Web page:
Lecture 1 – An Introduction

As I said, my initial reason for starting this was due to incentive in the form of a better grade provided by my UCLA professor, Dr. Cargill, who teaches a class on the history of Jerusalem. He requires that we write paragraph summaries of the concepts covered and our thoughts on these concepts for each lecture.

Hopefully, in addition to these summaries, I will eventually start to bring in my own writing and philosophies. We’ll see what happens.

All that was went over in this class was the basics of the course, including how the various assignments and online class resources work. In addition, he gave us a short brief on how we will be examining the history of Jerusalem, like true archeologists and historical scientists, looking for true meaning and also using this basis in fact as a lens through which we will examine the three monotheistic faiths (Islam, Christianity, and Judaism) that have continuously worked to conquer this small piece of land for the last 3000 years. He also spent a fair portion of the class going through and calling out our names one by one to make sure people enrolled were actually at the lecture…

I made no notes except for a few on the syllabus for this class, because as I said, this was not a typical lecture and I was not required to write a blog entry for this one, as nothing beyond the background to the course was shown. However, I thought it did tell a fair share about what is to come. Besides the inevitably awkward stage I already mentioned, where he called out everyone’s name individually as a means of checking enrolled students were actually there, I think he has already displayed his ability as a professor. You can tell from the way he speaks about the class that he has a passion for the subject and will be able to communicate his thoughts effectively. Any professor with a true passion for what they are teaching tend to be good ones.  I also liked his little speech on the importance of faith (and religions) in our discussion, and that it is inevitable he will offend someone or some faith at one time or another, but to understand that he is just going off the facts he has. I have respect for a professor that is willing to admit his inability to please everyone, as this is a truth to all our existences that I think many fail to fully grasp. It is important to see this in a world where many are only pleased if you abide by their rules or follow their doctrines – these are the people you ignore – for they are stubborn and have much to learn themselves.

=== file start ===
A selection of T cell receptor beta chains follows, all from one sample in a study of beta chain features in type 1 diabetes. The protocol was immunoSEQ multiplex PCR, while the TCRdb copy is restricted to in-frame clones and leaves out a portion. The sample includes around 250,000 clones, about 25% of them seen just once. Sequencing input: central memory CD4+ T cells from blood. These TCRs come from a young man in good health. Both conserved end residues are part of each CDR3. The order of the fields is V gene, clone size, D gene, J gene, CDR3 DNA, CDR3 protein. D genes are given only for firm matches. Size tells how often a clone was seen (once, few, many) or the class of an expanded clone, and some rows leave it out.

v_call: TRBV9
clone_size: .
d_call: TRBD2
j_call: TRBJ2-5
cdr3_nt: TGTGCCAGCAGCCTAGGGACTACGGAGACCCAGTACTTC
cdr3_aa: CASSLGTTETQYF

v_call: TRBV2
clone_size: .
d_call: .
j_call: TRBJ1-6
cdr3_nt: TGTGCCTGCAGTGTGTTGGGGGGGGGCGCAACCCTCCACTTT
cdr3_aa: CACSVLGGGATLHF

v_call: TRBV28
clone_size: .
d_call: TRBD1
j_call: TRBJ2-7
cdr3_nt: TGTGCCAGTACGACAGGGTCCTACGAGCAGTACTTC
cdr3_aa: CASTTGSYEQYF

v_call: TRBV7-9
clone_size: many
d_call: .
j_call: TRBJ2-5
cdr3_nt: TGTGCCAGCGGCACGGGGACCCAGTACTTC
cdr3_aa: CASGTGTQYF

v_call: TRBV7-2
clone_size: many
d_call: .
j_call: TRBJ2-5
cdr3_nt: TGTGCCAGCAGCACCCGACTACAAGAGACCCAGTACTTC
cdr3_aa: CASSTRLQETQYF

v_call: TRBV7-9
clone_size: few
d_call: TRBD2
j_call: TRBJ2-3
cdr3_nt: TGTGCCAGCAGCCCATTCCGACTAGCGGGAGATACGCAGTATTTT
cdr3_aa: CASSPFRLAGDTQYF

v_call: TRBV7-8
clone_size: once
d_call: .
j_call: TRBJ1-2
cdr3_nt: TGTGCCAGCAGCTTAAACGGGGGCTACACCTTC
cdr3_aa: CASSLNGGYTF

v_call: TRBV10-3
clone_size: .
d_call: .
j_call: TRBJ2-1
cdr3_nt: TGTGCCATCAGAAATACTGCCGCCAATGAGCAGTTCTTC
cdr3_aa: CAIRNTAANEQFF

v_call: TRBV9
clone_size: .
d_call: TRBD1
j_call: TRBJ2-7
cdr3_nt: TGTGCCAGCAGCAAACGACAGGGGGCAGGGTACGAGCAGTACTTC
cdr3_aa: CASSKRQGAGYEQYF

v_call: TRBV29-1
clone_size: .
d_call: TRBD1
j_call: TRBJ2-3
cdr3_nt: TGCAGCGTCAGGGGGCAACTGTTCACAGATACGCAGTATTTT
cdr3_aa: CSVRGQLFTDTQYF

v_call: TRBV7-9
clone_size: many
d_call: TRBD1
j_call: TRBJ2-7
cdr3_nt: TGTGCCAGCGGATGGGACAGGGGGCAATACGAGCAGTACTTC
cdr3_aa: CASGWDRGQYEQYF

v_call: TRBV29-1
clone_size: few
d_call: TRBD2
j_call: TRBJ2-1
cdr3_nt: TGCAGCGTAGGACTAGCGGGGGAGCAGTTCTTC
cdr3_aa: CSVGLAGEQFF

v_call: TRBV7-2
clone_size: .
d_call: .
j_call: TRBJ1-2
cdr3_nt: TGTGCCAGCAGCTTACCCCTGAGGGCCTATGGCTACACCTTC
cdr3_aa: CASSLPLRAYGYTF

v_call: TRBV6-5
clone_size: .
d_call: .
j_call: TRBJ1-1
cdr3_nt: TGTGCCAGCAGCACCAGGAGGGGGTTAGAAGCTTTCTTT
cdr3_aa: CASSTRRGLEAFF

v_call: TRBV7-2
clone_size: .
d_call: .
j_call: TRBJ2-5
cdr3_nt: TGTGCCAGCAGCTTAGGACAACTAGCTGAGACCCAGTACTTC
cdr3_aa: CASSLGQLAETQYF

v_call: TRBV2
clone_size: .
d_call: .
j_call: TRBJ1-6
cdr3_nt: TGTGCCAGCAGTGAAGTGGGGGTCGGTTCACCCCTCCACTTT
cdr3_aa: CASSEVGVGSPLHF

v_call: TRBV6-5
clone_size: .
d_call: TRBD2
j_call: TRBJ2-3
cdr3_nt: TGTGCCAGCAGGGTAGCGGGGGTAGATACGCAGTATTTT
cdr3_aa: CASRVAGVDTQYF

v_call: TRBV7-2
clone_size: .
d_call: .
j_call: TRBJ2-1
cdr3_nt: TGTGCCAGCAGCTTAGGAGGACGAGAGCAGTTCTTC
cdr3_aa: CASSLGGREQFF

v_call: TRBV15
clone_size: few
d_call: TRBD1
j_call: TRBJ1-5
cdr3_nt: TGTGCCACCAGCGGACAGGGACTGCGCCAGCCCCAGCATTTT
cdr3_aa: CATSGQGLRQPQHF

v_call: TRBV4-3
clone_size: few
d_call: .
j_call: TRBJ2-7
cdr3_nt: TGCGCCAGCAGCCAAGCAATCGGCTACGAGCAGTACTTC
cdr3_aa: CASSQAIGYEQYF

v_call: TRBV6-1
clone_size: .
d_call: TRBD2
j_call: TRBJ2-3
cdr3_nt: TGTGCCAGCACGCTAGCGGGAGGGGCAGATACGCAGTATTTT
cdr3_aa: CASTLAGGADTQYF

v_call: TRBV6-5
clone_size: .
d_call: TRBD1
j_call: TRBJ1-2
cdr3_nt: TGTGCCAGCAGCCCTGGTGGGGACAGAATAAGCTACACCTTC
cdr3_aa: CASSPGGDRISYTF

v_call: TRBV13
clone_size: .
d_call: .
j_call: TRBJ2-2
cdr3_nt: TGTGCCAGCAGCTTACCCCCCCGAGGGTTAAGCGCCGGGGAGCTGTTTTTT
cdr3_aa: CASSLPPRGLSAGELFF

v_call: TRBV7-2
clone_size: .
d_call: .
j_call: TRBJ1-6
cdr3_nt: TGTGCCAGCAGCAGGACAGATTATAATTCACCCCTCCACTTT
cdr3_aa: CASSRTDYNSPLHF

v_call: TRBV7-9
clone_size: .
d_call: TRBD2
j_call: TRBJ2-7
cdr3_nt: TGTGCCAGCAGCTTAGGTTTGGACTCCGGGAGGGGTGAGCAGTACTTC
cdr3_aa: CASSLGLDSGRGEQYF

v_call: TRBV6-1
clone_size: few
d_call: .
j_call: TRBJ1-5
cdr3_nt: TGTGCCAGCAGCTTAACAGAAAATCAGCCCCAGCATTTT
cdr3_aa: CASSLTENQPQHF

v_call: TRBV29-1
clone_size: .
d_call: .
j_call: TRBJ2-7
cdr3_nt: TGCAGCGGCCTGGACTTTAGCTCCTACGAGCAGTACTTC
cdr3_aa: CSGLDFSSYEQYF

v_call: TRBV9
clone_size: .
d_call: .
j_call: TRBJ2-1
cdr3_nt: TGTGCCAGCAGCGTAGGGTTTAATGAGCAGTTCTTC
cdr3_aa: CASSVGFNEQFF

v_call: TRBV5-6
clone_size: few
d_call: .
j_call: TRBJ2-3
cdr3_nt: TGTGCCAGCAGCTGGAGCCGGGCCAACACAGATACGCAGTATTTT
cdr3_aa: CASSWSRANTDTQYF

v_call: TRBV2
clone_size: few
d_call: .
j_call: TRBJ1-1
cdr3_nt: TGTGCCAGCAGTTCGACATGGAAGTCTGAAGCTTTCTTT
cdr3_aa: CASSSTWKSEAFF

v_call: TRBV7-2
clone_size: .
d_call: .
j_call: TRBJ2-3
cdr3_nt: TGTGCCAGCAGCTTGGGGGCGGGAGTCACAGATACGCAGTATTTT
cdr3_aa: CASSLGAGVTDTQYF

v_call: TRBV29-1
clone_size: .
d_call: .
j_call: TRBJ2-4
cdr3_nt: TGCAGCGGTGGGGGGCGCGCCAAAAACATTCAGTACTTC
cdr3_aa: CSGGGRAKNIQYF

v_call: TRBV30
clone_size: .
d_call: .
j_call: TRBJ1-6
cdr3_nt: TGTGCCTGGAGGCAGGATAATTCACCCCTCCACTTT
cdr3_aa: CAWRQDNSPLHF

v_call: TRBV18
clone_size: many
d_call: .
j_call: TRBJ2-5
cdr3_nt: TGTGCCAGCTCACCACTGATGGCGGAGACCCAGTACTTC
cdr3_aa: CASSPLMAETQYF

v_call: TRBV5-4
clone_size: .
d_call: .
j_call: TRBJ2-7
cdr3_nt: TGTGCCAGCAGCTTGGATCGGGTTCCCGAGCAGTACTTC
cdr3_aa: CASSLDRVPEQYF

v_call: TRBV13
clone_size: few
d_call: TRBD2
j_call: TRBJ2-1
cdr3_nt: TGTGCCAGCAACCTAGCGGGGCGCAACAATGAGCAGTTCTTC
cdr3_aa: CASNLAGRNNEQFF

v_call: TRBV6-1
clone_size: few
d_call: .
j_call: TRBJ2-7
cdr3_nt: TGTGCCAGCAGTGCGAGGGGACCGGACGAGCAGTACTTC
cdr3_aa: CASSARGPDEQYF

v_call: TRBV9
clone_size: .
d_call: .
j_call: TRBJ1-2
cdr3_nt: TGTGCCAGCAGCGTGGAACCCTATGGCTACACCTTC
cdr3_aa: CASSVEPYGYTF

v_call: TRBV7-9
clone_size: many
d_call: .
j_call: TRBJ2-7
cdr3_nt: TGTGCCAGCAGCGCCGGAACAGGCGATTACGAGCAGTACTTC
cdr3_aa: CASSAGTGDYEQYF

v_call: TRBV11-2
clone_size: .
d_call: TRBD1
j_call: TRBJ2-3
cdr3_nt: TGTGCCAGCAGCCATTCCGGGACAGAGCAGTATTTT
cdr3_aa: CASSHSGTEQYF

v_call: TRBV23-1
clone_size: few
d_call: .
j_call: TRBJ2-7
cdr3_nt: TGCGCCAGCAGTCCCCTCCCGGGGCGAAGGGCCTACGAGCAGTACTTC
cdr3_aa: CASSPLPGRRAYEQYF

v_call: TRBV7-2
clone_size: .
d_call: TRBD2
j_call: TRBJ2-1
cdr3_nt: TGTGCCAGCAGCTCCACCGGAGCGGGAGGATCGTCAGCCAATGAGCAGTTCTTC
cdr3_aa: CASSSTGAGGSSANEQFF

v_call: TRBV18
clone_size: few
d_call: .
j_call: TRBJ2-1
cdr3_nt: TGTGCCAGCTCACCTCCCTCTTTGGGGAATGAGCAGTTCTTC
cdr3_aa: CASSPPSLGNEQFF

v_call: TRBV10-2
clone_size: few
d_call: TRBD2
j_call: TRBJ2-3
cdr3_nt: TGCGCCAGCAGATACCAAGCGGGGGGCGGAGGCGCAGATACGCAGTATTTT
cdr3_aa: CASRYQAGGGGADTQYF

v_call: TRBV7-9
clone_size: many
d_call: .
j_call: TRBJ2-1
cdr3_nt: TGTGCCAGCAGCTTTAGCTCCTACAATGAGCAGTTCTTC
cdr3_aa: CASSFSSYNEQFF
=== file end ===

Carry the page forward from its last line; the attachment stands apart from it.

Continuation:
I also really liked when he brought up the fact that he webcasts his lectures on iTunes (ie. to the public) because it “keeps him honest.” He argued with more people watching the audience is more likely to find something wrong with what he is saying and let him know about it, and he welcomes this criticism. He urges us to question him and to seek out our own answers. I have not come across many professors willing to admit that their knowledge could come to the point of being questioned by an undergraduate student. Whether Dr. Cargill actually believes he could ever be proven wrong by one of his students remains unanswered, however (haha). I’m excited for what this quarter has in store. I literally know almost nothing about Jerusalem at this point. Knowledge can only bring me forward from here. There’s no going back now.

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~ by Andru on January 7, 2011.

One Response to “Lecture 1 – An Introduction”

  1. Hi Andrew!

    I write for the Daily Bruin and I’m doing an article on professors who incorporate Twitter and other forms of social media into their class. Dr. Cargill is one of those professors who will be mentioned in the article. I noticed you said you started this blog because of him, so I was hoping to get a very quick interview with you about this experience (it would be over the phone). If you could please shoot me a quick email with your availability ASAP, I’d really appreciate it.

    Thank you and the sooner the better!

    -Flavia

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